- Subfamily: Lycaeninae - Lycaenini
- Wingspan: 35-45 mm
- Flight period: May - Sep
- Spread: Uncommon, in decline
- Host plants: Rumex
The Lycaena dispar or Large copper is a species of European butterfly of the Lycaenidae family with a wingspan of 35-45 mm.
Distributed throughout most of Europe, with the exception of Portugal and Ireland, its presence in the United Kingdom is not sure. In Italy it is absent from the Islands *.
Medium-sized species, in which the females are generally larger than the males, it has a lively differentiated colouration in the two sexes. The upper part of the wing is bright orange with brown edging in the males, lighter orange and mottled with brown in the rear wing in the females; the lower part of the rear wing is bright blue-gray. **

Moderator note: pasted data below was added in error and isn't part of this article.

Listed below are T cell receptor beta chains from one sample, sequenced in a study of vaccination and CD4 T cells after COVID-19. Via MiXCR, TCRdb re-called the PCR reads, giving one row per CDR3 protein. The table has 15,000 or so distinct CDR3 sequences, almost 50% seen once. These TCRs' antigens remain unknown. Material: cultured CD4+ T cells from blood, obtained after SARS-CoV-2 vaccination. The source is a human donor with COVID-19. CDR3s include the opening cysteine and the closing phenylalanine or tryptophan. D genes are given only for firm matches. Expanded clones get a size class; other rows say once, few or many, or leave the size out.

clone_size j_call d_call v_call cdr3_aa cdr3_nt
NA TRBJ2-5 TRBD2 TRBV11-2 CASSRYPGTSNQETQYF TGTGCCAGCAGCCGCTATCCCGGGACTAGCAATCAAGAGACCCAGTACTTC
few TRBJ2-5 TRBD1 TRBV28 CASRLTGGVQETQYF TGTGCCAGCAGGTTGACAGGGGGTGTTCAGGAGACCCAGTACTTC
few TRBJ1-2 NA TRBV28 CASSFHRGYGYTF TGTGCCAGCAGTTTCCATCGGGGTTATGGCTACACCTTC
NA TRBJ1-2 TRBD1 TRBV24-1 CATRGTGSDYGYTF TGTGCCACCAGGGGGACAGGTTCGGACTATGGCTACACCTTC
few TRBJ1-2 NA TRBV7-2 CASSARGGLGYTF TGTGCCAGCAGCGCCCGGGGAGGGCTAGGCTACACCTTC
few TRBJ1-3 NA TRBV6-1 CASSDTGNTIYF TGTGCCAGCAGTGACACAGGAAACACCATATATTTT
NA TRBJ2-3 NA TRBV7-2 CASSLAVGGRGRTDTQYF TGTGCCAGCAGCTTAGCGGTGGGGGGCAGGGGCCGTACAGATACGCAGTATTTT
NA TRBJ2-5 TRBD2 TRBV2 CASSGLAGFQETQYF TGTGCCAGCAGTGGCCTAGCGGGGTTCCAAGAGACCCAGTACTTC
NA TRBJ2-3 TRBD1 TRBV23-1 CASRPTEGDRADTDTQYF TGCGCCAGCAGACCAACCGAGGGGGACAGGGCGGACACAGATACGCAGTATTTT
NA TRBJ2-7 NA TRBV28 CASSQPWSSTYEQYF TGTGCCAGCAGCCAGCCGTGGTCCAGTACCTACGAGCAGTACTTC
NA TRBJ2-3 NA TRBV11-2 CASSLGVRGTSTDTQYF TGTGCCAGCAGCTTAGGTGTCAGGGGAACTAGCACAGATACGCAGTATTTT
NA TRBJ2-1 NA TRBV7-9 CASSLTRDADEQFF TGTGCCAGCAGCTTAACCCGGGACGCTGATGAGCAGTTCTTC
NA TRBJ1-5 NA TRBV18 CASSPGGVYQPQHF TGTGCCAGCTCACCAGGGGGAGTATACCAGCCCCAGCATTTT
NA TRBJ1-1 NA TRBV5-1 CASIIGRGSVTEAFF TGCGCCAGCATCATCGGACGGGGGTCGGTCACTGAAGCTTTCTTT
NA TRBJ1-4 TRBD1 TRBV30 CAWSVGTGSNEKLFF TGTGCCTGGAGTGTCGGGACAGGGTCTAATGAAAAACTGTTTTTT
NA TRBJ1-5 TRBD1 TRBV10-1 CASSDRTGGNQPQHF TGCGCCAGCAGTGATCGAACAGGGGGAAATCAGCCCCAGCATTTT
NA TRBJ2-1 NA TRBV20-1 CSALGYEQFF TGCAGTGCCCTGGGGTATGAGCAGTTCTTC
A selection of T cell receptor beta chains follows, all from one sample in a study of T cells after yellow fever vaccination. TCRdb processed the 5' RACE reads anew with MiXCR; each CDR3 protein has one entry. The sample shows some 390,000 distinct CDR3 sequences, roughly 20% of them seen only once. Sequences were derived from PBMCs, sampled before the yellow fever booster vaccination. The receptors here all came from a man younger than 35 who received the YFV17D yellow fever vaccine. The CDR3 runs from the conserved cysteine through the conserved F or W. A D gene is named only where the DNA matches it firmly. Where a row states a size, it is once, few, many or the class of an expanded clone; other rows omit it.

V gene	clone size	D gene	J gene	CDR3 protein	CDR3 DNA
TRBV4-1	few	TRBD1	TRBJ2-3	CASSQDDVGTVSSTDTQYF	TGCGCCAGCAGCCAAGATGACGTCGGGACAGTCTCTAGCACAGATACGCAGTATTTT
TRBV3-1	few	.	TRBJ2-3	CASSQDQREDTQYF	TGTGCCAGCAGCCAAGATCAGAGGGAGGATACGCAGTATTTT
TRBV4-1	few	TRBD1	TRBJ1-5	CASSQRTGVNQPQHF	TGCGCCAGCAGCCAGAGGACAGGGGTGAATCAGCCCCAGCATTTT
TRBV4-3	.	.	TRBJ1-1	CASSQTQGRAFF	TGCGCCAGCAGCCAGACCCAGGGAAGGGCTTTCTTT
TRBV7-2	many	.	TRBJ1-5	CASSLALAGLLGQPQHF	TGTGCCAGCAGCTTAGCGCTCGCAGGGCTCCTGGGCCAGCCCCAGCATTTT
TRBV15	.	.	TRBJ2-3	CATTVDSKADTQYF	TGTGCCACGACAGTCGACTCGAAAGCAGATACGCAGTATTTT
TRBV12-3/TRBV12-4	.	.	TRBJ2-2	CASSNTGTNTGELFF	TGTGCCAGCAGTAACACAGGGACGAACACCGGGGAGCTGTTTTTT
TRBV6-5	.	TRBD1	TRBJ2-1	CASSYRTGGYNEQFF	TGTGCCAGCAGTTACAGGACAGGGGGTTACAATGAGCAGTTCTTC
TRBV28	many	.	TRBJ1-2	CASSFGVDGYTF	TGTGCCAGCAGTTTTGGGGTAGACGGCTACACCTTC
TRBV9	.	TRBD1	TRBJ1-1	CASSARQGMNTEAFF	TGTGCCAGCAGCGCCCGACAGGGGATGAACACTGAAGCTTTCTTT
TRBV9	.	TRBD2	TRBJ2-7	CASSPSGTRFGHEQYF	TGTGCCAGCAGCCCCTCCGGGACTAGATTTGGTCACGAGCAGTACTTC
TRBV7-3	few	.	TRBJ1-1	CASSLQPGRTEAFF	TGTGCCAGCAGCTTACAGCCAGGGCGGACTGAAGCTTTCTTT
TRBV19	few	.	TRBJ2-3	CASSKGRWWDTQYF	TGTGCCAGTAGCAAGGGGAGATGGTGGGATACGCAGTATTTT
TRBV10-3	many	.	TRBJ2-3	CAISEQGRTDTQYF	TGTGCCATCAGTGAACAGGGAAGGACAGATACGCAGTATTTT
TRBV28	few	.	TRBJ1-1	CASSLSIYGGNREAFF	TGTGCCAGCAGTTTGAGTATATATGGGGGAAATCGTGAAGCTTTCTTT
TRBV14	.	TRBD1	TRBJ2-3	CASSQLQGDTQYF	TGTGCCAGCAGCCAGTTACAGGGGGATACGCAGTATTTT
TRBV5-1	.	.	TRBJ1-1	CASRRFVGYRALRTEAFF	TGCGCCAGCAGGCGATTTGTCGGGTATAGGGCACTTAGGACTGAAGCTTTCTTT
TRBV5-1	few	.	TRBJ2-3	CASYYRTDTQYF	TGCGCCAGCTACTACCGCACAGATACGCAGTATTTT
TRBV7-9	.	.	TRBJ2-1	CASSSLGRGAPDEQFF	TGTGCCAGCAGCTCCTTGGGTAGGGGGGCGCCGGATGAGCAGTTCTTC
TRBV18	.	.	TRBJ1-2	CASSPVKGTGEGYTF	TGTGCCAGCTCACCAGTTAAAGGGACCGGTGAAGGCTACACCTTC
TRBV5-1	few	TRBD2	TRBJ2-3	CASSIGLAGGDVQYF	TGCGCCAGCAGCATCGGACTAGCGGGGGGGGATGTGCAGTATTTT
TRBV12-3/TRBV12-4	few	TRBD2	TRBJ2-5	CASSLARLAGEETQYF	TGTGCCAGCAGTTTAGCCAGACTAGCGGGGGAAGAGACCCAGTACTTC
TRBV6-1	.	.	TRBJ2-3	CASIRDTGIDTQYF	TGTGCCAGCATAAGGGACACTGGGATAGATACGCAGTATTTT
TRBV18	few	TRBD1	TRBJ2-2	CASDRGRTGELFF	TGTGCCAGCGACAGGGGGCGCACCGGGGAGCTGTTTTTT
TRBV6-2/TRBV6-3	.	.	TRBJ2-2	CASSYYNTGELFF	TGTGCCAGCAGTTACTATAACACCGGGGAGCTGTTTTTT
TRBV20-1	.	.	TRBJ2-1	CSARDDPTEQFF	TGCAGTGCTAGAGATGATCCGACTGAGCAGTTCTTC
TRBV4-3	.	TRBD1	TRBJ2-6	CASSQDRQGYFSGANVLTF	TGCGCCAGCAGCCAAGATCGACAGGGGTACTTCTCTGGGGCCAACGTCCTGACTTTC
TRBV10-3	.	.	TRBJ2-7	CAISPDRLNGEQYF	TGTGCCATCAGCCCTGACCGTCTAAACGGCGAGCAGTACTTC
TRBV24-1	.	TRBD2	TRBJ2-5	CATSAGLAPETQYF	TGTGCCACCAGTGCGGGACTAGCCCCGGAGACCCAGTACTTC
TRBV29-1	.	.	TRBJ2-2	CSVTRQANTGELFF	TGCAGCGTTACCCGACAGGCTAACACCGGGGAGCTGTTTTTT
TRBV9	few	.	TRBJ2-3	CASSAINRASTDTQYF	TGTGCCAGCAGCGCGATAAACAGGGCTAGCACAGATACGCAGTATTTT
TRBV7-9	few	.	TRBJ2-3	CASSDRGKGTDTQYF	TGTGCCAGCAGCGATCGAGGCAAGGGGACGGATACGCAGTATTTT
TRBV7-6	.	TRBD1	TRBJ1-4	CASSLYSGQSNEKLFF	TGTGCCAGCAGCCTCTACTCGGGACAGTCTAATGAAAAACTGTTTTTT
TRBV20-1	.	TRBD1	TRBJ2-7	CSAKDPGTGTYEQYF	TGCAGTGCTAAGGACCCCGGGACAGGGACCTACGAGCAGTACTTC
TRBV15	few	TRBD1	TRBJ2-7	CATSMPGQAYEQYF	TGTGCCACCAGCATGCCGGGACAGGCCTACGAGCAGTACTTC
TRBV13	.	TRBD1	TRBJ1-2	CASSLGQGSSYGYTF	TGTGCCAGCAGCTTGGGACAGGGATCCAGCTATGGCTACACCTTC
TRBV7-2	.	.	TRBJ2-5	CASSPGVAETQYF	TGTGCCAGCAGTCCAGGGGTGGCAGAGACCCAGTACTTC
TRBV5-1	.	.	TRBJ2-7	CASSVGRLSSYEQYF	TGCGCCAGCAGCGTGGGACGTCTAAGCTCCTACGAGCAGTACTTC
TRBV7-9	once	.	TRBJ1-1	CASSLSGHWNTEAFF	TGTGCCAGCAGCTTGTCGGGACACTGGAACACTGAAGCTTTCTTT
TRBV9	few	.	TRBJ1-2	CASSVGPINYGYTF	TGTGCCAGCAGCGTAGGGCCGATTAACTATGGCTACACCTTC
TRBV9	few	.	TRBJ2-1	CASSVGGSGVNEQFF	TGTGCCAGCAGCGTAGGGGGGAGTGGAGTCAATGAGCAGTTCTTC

The species can be distinguished from similar species Lycaena virgaureae and Lycaena hippothoe, more common in drier habitats, by the silver coloration of the underside of the hind wings. The adults can be observed in flight from May to September.
In Western Europe, the reclamation of wetlands, overbuilding and agricultural activity in floodplain areas has caused a sharp decline of this species. In Eastern Europe, undeveloped alluvial areas and river deltas are habitats for this species, even though it is still threatened by increasing human activity in these areas.
The wintering larvae have the appearance of terrestrial Isopods (slugs), while the pupae are generally attached to the host plant (Rumex) through a silky belt (succinct pupae).**
The larvae feed on plants of the Rumex species.
*Lepidoptera mundi https://lepidoptera.eu/ - Fauna Europaea https://fauna-eu.org/
** Bestimmungshilfe für die in Europa nachgewiesenen Schmetterlingsarten - http://lepiforum.de/